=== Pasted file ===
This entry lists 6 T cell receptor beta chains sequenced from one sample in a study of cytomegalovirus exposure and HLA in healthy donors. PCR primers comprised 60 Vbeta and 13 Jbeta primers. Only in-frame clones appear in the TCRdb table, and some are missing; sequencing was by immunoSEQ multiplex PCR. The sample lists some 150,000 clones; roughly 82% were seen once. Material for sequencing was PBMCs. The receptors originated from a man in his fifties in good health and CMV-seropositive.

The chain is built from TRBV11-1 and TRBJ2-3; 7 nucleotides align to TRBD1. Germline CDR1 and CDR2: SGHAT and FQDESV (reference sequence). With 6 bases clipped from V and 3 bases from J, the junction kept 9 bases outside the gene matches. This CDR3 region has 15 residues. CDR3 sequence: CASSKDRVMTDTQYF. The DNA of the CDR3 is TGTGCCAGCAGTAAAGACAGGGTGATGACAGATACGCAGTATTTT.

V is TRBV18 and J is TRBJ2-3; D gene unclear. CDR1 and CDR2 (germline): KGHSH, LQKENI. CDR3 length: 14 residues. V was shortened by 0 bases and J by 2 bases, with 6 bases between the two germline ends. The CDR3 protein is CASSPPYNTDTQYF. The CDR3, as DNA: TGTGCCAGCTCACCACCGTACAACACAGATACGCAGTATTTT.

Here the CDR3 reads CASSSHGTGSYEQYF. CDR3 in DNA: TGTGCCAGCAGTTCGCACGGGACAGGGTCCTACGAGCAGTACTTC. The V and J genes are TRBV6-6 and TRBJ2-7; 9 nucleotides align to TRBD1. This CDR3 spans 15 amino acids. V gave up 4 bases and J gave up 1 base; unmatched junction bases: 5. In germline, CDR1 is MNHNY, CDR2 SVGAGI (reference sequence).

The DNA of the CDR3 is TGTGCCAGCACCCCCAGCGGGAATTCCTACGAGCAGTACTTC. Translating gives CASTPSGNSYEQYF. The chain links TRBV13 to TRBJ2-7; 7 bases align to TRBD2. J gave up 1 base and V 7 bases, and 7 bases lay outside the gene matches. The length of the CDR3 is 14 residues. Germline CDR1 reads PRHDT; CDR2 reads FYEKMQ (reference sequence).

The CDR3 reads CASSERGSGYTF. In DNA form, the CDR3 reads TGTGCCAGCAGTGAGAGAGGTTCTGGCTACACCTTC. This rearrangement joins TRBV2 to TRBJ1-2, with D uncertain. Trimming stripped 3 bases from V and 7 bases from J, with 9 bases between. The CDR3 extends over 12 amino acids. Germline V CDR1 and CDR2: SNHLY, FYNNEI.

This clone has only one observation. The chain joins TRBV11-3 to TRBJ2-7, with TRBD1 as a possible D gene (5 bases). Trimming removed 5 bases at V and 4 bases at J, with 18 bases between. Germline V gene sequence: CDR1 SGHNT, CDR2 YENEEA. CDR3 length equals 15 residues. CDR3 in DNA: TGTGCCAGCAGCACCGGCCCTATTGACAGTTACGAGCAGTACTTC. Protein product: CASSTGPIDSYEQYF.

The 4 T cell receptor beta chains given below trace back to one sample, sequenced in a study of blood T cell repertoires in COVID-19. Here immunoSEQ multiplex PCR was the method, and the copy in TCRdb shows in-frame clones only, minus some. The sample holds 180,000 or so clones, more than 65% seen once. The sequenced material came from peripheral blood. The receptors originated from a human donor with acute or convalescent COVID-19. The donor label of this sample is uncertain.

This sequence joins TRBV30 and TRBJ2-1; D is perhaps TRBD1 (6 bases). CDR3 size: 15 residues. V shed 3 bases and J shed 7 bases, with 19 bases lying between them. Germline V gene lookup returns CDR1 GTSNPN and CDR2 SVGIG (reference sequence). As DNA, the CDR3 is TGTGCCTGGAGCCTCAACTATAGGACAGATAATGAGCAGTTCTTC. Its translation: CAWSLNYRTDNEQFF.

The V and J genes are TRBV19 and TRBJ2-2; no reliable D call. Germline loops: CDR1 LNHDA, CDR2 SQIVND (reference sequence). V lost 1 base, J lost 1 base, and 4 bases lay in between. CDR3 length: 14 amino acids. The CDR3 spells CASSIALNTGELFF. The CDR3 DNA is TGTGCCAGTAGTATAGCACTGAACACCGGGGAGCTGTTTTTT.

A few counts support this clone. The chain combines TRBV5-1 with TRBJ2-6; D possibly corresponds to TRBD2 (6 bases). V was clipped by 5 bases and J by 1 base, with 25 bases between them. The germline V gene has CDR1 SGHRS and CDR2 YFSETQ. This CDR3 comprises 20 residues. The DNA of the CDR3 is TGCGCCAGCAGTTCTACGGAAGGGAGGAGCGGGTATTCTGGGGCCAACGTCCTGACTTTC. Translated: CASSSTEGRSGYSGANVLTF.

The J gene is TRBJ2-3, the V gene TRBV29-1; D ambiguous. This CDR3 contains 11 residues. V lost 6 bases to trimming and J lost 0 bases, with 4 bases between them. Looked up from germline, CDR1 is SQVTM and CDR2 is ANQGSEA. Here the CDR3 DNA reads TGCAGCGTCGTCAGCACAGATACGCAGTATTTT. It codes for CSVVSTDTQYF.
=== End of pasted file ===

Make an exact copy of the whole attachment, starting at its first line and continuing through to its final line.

This entry lists 6 T cell receptor beta chains sequenced from one sample in a study of cytomegalovirus exposure and HLA in healthy donors. PCR primers comprised 60 Vbeta and 13 Jbeta primers. Only in-frame clones appear in the TCRdb table, and some are missing; sequencing was by immunoSEQ multiplex PCR. The sample lists some 150,000 clones; roughly 82% were seen once. Material for sequencing was PBMCs. The receptors originated from a man in his fifties in good health and CMV-seropositive.

The chain is built from TRBV11-1 and TRBJ2-3; 7 nucleotides align to TRBD1. Germline CDR1 and CDR2: SGHAT and FQDESV (reference sequence). With 6 bases clipped from V and 3 bases from J, the junction kept 9 bases outside the gene matches. This CDR3 region has 15 residues. CDR3 sequence: CASSKDRVMTDTQYF. The DNA of the CDR3 is TGTGCCAGCAGTAAAGACAGGGTGATGACAGATACGCAGTATTTT.

V is TRBV18 and J is TRBJ2-3; D gene unclear. CDR1 and CDR2 (germline): KGHSH, LQKENI. CDR3 length: 14 residues. V was shortened by 0 bases and J by 2 bases, with 6 bases between the two germline ends. The CDR3 protein is CASSPPYNTDTQYF. The CDR3, as DNA: TGTGCCAGCTCACCACCGTACAACACAGATACGCAGTATTTT.

Here the CDR3 reads CASSSHGTGSYEQYF. CDR3 in DNA: TGTGCCAGCAGTTCGCACGGGACAGGGTCCTACGAGCAGTACTTC. The V and J genes are TRBV6-6 and TRBJ2-7; 9 nucleotides align to TRBD1. This CDR3 spans 15 amino acids. V gave up 4 bases and J gave up 1 base; unmatched junction bases: 5. In germline, CDR1 is MNHNY, CDR2 SVGAGI (reference sequence).

The DNA of the CDR3 is TGTGCCAGCACCCCCAGCGGGAATTCCTACGAGCAGTACTTC. Translating gives CASTPSGNSYEQYF. The chain links TRBV13 to TRBJ2-7; 7 bases align to TRBD2. J gave up 1 base and V 7 bases, and 7 bases lay outside the gene matches. The length of the CDR3 is 14 residues. Germline CDR1 reads PRHDT; CDR2 reads FYEKMQ (reference sequence).

The CDR3 reads CASSERGSGYTF. In DNA form, the CDR3 reads TGTGCCAGCAGTGAGAGAGGTTCTGGCTACACCTTC. This rearrangement joins TRBV2 to TRBJ1-2, with D uncertain. Trimming stripped 3 bases from V and 7 bases from J, with 9 bases between. The CDR3 extends over 12 amino acids. Germline V CDR1 and CDR2: SNHLY, FYNNEI.

This clone has only one observation. The chain joins TRBV11-3 to TRBJ2-7, with TRBD1 as a possible D gene (5 bases). Trimming removed 5 bases at V and 4 bases at J, with 18 bases between. Germline V gene sequence: CDR1 SGHNT, CDR2 YENEEA. CDR3 length equals 15 residues. CDR3 in DNA: TGTGCCAGCAGCACCGGCCCTATTGACAGTTACGAGCAGTACTTC. Protein product: CASSTGPIDSYEQYF.

The 4 T cell receptor beta chains given below trace back to one sample, sequenced in a study of blood T cell repertoires in COVID-19. Here immunoSEQ multiplex PCR was the method, and the copy in TCRdb shows in-frame clones only, minus some. The sample holds 180,000 or so clones, more than 65% seen once. The sequenced material came from peripheral blood. The receptors originated from a human donor with acute or convalescent COVID-19. The donor label of this sample is uncertain.

This sequence joins TRBV30 and TRBJ2-1; D is perhaps TRBD1 (6 bases). CDR3 size: 15 residues. V shed 3 bases and J shed 7 bases, with 19 bases lying between them. Germline V gene lookup returns CDR1 GTSNPN and CDR2 SVGIG (reference sequence). As DNA, the CDR3 is TGTGCCTGGAGCCTCAACTATAGGACAGATAATGAGCAGTTCTTC. Its translation: CAWSLNYRTDNEQFF.

The V and J genes are TRBV19 and TRBJ2-2; no reliable D call. Germline loops: CDR1 LNHDA, CDR2 SQIVND (reference sequence). V lost 1 base, J lost 1 base, and 4 bases lay in between. CDR3 length: 14 amino acids. The CDR3 spells CASSIALNTGELFF. The CDR3 DNA is TGTGCCAGTAGTATAGCACTGAACACCGGGGAGCTGTTTTTT.

A few counts support this clone. The chain combines TRBV5-1 with TRBJ2-6; D possibly corresponds to TRBD2 (6 bases). V was clipped by 5 bases and J by 1 base, with 25 bases between them. The germline V gene has CDR1 SGHRS and CDR2 YFSETQ. This CDR3 comprises 20 residues. The DNA of the CDR3 is TGCGCCAGCAGTTCTACGGAAGGGAGGAGCGGGTATTCTGGGGCCAACGTCCTGACTTTC. Translated: CASSSTEGRSGYSGANVLTF.

The J gene is TRBJ2-3, the V gene TRBV29-1; D ambiguous. This CDR3 contains 11 residues. V lost 6 bases to trimming and J lost 0 bases, with 4 bases between them. Looked up from germline, CDR1 is SQVTM and CDR2 is ANQGSEA. Here the CDR3 DNA reads TGCAGCGTCGTCAGCACAGATACGCAGTATTTT. It codes for CSVVSTDTQYF.